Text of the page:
The 1967 Referendum

Saturday 27th of May marks the 50th anniversary of the 1967 Referendum in which Australians voted overwhelmingly to amend the Constitution to allow the Commonwealth to make laws for Aboriginal people and include them in the Census of Population and Housing conducted by the Australian Bureau of Statistics, commencing with the 1971 Census.

The referendum put the following question to the Australian people:

Do you approve the proposed law for the alteration of the Constitution entitled 'An Act to alter the Constitution so as to omit certain words relating to the people of the Aboriginal race in any state and so that Aboriginals are to be counted in reckoning the population'?

The proposed law (Constitution Alteration (Aboriginals) 1967) sought to give the Commonwealth Parliament power to make laws with respect to Aboriginal people wherever they lived in Australia. It also sought to make it possible to fully include Aboriginal people in the national five-yearly census. The amendment deleted part of section 51 (xxvi) of the Constitution and repealed section 127.

Turnout for the referendum was almost 94 per cent, and the result was a strong ‘Yes’ vote, with a significant majority in all six states and an overall majority of almost 91 per cent. The results of the referendum vote are set out below:

State Enrolled Votes For Against Informal
Votes % Votes %
New South Wales 2 315 828 2 166 507 1 949 036 91.46 182 010 8.54 35 461
Victoria 1 734 476 1 630 594 1 525 026 94.68 85 611 5.32 19 957
Queensland 904 808 848 728 748 612 89.21 90 587 10.79 9 529
South Australia 590 275 560 844 473 440 86.26 75 383 13.74 12 021
Western Australia 437 609 405 666 319 823 80.95 75 282 19.05 10 561
Tasmania 199 589 189 245 167 176 90.21 18 134 9.79 3 935
Total for
6 182 585 5 801 584 5 183 113 90.77 527 007 9.23 91 464

The referendum also put a separate question on a proposed law seeking to remove the connection in the Constitution between the number of members of the House of Representatives and the number of senators; this question was not carried. The estimated cost of the referendum was $1,041,000 (approx. $12.9m in 2016 prices).


The reasons for the previous and explicit exclusion of Aboriginal people by sections 51  (xxvi) and 127 of the Constitution are not entirely clear. However, the effect of this exclusion was the implementation by the states of policies that could broadly be termed ‘assimilationist’, and laws that resulted in Aboriginal peoples’ dispossession, oppression and alienation.

Following longstanding calls for greater Commonwealth involvement in Indigenous affairs, in the 1960s the pressure for change built rapidly. In the face of evidence that assimilationist policies had failed, and with Aboriginal and non-Aboriginal activists drawing attention to the denial of civil rights and discrimination that these policies entailed, the plight of Aboriginal people became a significant political issue. Activists ran petition campaigns to amend the Constitution in support of Indigenous civil rights, and bills seeking to amend the Constitution in favour of Aboriginal people were debated in the Federal Parliament.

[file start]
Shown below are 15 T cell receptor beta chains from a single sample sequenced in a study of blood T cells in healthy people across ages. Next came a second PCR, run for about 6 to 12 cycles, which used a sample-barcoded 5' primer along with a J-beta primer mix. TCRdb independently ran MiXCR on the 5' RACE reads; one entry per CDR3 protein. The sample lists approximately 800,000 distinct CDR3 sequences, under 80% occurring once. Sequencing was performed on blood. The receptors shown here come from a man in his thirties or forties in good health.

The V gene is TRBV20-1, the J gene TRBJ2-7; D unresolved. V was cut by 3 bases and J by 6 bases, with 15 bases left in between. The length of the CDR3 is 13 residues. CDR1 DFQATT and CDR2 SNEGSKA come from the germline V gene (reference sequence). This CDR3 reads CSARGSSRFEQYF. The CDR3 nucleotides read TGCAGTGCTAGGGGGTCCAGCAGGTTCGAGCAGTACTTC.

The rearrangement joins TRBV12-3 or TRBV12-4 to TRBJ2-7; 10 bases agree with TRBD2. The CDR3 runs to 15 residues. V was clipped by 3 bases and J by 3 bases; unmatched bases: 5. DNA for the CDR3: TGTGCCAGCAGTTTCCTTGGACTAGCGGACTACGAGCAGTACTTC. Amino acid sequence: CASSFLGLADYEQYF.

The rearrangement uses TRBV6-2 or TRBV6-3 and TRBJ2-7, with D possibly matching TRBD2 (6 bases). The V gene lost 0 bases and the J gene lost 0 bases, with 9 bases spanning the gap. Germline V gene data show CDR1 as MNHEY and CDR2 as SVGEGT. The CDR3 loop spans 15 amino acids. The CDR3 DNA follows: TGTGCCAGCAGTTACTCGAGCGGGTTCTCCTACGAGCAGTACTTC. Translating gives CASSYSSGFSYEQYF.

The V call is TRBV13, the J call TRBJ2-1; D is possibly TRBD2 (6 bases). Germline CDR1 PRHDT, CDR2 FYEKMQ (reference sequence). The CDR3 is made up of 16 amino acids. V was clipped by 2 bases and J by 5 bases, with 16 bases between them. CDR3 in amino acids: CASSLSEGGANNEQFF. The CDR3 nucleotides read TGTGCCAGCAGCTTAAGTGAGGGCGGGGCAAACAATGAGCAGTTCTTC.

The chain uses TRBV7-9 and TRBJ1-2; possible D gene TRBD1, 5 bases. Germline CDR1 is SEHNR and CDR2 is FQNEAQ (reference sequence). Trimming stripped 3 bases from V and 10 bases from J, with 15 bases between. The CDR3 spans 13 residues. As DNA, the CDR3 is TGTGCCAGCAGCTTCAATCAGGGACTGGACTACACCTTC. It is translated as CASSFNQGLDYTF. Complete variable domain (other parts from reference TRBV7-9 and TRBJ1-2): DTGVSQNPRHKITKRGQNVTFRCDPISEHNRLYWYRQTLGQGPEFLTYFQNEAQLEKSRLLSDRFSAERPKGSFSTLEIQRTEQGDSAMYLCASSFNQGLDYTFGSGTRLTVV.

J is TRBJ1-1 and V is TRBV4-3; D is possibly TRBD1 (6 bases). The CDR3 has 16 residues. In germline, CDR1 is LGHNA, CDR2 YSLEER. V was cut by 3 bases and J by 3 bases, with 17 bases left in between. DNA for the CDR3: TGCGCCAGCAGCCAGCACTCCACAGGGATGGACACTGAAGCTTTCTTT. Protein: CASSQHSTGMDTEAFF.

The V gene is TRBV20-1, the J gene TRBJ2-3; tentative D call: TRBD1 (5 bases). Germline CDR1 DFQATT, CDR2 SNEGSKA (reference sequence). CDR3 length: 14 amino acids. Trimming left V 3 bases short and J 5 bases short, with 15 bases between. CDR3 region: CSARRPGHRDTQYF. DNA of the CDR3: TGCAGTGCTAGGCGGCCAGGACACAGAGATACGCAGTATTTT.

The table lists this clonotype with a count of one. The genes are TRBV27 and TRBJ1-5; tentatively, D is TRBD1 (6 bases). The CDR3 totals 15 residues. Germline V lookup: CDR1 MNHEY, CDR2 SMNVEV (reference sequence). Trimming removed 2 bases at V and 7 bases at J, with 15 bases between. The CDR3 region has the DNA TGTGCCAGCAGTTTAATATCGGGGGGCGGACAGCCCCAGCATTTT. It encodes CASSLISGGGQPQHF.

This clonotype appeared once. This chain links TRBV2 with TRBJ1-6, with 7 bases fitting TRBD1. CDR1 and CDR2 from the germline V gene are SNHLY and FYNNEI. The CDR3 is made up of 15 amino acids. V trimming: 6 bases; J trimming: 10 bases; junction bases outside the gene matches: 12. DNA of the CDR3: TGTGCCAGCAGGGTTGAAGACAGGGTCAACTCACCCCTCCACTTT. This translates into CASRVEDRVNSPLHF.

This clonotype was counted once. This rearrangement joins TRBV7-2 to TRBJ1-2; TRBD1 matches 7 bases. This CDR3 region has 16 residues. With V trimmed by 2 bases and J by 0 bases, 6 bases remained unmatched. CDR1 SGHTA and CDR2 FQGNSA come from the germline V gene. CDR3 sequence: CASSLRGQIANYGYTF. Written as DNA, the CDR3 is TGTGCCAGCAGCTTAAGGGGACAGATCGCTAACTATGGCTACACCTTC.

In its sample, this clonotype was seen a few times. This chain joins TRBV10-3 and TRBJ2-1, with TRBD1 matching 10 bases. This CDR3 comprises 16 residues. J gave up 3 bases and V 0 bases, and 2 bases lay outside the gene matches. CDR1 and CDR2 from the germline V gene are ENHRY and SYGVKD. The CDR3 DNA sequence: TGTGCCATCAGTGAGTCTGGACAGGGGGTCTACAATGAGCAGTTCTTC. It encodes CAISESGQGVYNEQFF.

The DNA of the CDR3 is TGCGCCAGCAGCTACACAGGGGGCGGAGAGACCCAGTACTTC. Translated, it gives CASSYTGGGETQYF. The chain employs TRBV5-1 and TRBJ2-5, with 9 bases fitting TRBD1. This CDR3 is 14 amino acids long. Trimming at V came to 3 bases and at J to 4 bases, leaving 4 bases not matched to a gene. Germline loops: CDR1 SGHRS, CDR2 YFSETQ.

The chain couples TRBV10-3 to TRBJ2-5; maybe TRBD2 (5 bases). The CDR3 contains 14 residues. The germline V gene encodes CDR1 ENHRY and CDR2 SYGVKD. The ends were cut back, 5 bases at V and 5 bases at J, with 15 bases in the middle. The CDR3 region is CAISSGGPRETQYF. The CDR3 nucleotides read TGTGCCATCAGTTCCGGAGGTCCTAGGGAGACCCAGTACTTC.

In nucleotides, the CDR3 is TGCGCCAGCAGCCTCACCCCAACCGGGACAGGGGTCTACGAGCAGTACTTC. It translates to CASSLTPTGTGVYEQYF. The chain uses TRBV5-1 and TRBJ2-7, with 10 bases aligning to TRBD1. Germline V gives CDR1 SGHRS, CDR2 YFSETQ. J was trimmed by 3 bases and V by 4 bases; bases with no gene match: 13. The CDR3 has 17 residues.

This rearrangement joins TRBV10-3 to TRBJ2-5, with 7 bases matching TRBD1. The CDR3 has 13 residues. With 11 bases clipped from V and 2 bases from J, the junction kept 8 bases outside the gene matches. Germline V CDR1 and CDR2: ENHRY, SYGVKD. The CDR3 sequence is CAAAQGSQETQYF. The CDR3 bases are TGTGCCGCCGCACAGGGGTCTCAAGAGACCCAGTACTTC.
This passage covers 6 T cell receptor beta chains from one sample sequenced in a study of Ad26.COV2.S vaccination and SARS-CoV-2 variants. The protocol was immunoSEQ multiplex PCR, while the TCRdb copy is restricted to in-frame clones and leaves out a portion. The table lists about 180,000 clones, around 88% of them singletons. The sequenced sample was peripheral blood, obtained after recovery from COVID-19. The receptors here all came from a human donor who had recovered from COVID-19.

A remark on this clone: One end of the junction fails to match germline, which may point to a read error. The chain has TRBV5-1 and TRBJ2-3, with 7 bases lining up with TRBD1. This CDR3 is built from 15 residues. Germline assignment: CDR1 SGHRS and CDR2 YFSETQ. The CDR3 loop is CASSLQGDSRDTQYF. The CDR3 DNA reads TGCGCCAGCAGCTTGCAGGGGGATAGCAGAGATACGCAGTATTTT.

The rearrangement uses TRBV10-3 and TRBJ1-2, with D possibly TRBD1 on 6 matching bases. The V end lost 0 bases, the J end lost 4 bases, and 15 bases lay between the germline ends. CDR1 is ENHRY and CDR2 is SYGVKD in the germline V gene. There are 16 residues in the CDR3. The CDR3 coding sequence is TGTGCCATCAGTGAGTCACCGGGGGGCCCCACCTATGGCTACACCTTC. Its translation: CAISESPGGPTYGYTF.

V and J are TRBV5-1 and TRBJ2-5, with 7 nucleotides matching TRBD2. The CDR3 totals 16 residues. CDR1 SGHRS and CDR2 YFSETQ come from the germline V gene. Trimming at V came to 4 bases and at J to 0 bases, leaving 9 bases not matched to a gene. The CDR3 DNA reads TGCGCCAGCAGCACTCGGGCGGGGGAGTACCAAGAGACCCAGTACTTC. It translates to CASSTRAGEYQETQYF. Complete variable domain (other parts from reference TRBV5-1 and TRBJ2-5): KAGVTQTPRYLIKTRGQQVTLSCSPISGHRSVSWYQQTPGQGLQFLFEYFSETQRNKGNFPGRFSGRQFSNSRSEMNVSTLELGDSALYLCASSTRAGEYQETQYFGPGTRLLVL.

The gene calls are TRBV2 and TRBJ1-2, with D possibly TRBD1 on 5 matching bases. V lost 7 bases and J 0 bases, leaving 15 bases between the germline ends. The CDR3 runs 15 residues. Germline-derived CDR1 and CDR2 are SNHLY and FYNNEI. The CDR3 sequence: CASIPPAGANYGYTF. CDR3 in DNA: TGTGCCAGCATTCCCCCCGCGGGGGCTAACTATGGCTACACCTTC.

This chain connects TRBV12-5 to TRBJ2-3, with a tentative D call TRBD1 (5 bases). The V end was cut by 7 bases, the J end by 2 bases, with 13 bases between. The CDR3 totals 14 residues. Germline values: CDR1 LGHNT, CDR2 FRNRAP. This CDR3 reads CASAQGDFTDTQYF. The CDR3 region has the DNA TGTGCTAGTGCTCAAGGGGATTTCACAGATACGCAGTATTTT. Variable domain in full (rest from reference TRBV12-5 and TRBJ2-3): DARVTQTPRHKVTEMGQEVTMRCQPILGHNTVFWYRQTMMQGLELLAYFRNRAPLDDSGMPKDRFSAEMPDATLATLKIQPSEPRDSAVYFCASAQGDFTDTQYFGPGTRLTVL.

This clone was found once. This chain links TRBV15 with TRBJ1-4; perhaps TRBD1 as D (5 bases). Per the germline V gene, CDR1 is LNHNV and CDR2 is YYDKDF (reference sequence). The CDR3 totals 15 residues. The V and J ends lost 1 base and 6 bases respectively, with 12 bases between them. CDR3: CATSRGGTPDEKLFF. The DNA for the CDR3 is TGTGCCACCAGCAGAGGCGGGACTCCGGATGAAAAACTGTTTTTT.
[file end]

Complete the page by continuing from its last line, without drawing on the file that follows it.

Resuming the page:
In 1967, in response to a Federal Council for the Advancement of Aborigines and Torres Strait Islanders (FCAATSI) petition calling for a referendum on sections 51 and 127 of the Constitution, the Holt Coalition Government introduced the Constitution Alteration (Aboriginals) Bill 1967 to the Parliament. The legislation was passed unanimously.

Because no parliamentarian had voted against the proposals relating to Aborigines, the Government only prepared a ‘Yes’ case for the referendum. The campaign for a ‘Yes’ vote gained widespread support among the Australian public and this was reflected in the final vote.


The significance of the 1967 Referendum has been somewhat obscured by a number of myths. These include the misconceptions that the Referendum granted Aboriginal people citizenship, the right to vote, wage equality and access to social security, among other things.

In terms of its practical significance, perhaps the main achievement of the Referendum was to raise the expectations of Aboriginal and non-Aboriginal people regarding Aboriginal rights and welfare.

The Referendum also had a great deal of symbolic significance. As John Gardiner-Garden has observed, the event ‘has come to act as a form of historical shorthand for a decade of change which began in the early 1960s and ended in the early 1970s’. The Referendum signalled a general shift in the way that Australian governments approached Indigenous issues, away from assimilationist policies towards policies based around self-determination, reconciliation and, more recently, ‘closing the gap’.

Further reading

J Gardiner-Garden, The origin of Commonwealth involvement in Indigenous Affairs and the 1967 Referendum, Background paper, 11, 1996–97, Parliamentary Library, Canberra, 1997.

J Gardiner-Garden, The 1967 Referendum—history and myths, Research brief, 11, 2006–07, Parliamentary Library, Canberra, 2007.

Australian Institute of Aboriginal and Torres Strait Islander Studies (AIATSIS), ‘The referendum Australia had to have’, AIATSIS website.

National Museum Australia, ‘The Referendum, 1957–67’, Collaborating for Indigenous Rights 1957–1973 website.

Parliamentary Library, Parliamentary Handbook of the Commonwealth of Australia, 44th Parliament, Parliamentary Library, Canberra, 2014. 


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